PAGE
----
Long Listening Tour
Facing his first difficult decision as the new president and CEO of the Alexandria Chamber of Commerce, John Long is already in a no-win situation. Where to live? Choosing a house in Old Town will make the folks in Del Ray upset. And plunking down in Del Ray is sure to ruffle feathers in the West End. On a house-hunting trip last week, the new president remained neutral on the issue.
“I’m still looking,” said Long, who was named as the 106-year-old organization’s new leader last week.
During his stay in Alexandria last week, Long launched what he calls a “listening tour.” The idea is to get a sense from chamber members of what direction they would like to see the organization take in the near future. Long envisions more events, more sponsorships and more dollars. But, at least for now, he’s open to hearing from members about what kind of scale that change would take. When asked about what kind of growth he would like to accomplish, Long declined to answer.
“We need to take input first,” he said. “I would be surprised if the listening tour didn’t identify gaps.”
Long comes to the Alexandria chamber after leading similar organizations in St. Petersburg, Fla., Kalamazoo, Mich., and Talbot County, Md. Although he’s eager to hit the ground running in Alexandria and hear from members, the new chamber president made one thing clear — he wants the Alexandria Chamber of Commerce to be the center of action.
“The more buzz we can create the better,” he said. “I want to be part of the buzz.”
Roller Coaster Politics
The Senate Committee on Education and Health voted last week to kill an effort overturning the King’s Dominion Law, which mandates that school divisions across Virginia begin classes after Labor Day.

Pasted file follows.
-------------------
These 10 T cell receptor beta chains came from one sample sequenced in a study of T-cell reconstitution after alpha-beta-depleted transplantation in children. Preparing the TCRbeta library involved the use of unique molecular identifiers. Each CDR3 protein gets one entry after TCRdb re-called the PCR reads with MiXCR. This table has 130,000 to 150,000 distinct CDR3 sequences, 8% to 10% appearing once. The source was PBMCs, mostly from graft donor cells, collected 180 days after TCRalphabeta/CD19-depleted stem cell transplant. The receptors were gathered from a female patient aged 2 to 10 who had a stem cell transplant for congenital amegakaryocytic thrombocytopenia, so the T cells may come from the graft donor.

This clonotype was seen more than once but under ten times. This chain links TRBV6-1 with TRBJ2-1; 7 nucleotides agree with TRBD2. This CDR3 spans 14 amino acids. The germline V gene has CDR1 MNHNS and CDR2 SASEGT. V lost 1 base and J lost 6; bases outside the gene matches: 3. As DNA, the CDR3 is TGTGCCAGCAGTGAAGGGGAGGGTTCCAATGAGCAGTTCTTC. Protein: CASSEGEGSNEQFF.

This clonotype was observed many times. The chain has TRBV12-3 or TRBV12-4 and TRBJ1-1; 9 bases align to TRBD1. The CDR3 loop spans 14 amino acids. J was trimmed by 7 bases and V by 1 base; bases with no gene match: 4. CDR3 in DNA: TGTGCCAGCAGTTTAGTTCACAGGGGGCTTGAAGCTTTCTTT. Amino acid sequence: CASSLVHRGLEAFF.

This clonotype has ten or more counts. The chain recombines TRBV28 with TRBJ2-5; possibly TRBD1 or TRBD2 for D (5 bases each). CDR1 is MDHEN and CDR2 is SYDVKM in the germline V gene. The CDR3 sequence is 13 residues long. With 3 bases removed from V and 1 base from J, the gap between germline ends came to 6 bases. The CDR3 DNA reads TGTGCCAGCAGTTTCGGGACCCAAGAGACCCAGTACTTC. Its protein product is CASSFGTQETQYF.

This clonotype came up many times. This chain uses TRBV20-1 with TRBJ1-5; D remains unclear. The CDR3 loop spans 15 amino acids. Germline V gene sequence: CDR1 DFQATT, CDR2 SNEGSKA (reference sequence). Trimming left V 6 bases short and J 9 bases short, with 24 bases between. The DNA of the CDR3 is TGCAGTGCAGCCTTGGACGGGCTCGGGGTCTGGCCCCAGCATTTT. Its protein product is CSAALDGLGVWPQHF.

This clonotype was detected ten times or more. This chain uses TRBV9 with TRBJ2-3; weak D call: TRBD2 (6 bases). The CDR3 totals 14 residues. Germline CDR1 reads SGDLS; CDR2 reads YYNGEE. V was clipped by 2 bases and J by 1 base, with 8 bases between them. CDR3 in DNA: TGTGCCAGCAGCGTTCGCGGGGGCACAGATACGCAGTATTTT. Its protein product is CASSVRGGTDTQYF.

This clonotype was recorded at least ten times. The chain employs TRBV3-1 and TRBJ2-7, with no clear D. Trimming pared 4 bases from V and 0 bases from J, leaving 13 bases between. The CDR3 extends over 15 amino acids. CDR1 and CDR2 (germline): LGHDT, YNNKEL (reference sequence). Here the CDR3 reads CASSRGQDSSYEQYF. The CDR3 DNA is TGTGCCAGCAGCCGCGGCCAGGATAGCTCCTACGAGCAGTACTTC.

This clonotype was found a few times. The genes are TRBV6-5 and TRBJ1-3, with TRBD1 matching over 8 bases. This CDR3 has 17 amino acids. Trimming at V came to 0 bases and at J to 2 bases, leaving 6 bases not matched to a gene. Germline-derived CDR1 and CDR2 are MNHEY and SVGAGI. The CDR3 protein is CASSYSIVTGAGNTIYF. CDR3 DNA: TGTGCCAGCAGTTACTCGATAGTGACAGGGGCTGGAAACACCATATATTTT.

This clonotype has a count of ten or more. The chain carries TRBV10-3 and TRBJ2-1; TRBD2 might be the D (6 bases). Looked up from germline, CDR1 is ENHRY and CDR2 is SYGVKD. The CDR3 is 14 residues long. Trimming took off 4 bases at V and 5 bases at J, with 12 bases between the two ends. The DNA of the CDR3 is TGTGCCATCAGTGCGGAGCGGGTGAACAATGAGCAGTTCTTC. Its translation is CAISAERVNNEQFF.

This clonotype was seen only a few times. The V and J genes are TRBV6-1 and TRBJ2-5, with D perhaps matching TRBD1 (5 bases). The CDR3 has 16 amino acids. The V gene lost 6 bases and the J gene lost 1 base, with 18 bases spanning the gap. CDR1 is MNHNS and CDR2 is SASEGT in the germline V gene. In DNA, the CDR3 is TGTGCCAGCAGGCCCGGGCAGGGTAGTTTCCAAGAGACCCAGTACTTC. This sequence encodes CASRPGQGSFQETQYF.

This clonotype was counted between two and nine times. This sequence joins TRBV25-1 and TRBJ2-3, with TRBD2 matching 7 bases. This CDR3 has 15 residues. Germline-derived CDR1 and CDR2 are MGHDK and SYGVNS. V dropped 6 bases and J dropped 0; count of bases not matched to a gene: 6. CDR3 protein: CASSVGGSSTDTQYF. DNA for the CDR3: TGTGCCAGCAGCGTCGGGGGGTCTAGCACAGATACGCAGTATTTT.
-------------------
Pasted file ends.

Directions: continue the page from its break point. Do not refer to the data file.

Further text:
Local school boards have fought against the hospitality industry for years to overturn the law, although each year they end the session disappointed. They were encouraged this year, when Republican Gov. Bob McDonnell said overturning the King's Dominion Law was one of his chief priorities in his State of the Commonwealth Address.
That wasn't enough to persuade a majority of the Senate committee to approve House Bill 1063. Earlier in the session, the same committee killed similar legislation introduced by state Sen. Adam Ebbin (D-30). One of the critical votes against overturning the mandate was state George Barker (D-39).
“The objective here is to provide the best education we can for our students,” said Barker. “And if we don’t have the revenue to do it, we’re not doing our job.”
The vote was immediately criticized by the Virginia School Boards Association.
“School Board members are disappointed today because some of our representatives in the Senate prioritized theme park ticket sales before our students’ academic success," said Joan E. Wodiska, president of the Virginia School Boards Association, in a written statement. "The VSBA stands firm in our belief that the three R's of education do not include roller coasters."
Remember those heady days four years ago when Barack Obama and Hillary Clinton were going at each other in Virginia. Television viewers could hardly turn on their sets without being inundated with advertisements. Campaign workers and consultants descended on the commonwealth, staying in hotels and eating in restaurants. All that activity came with a fairly sizable chunk of revenue.
Not this year.
“It’s difficult to quantify how much revenue has been lost because of the lack of a competitive race in Virginia,” said Stephen Farnsworth, professor of political science at Mary Washington University. “But it’s clear that that’s a lot of economic activity that Virginia lost this time around.”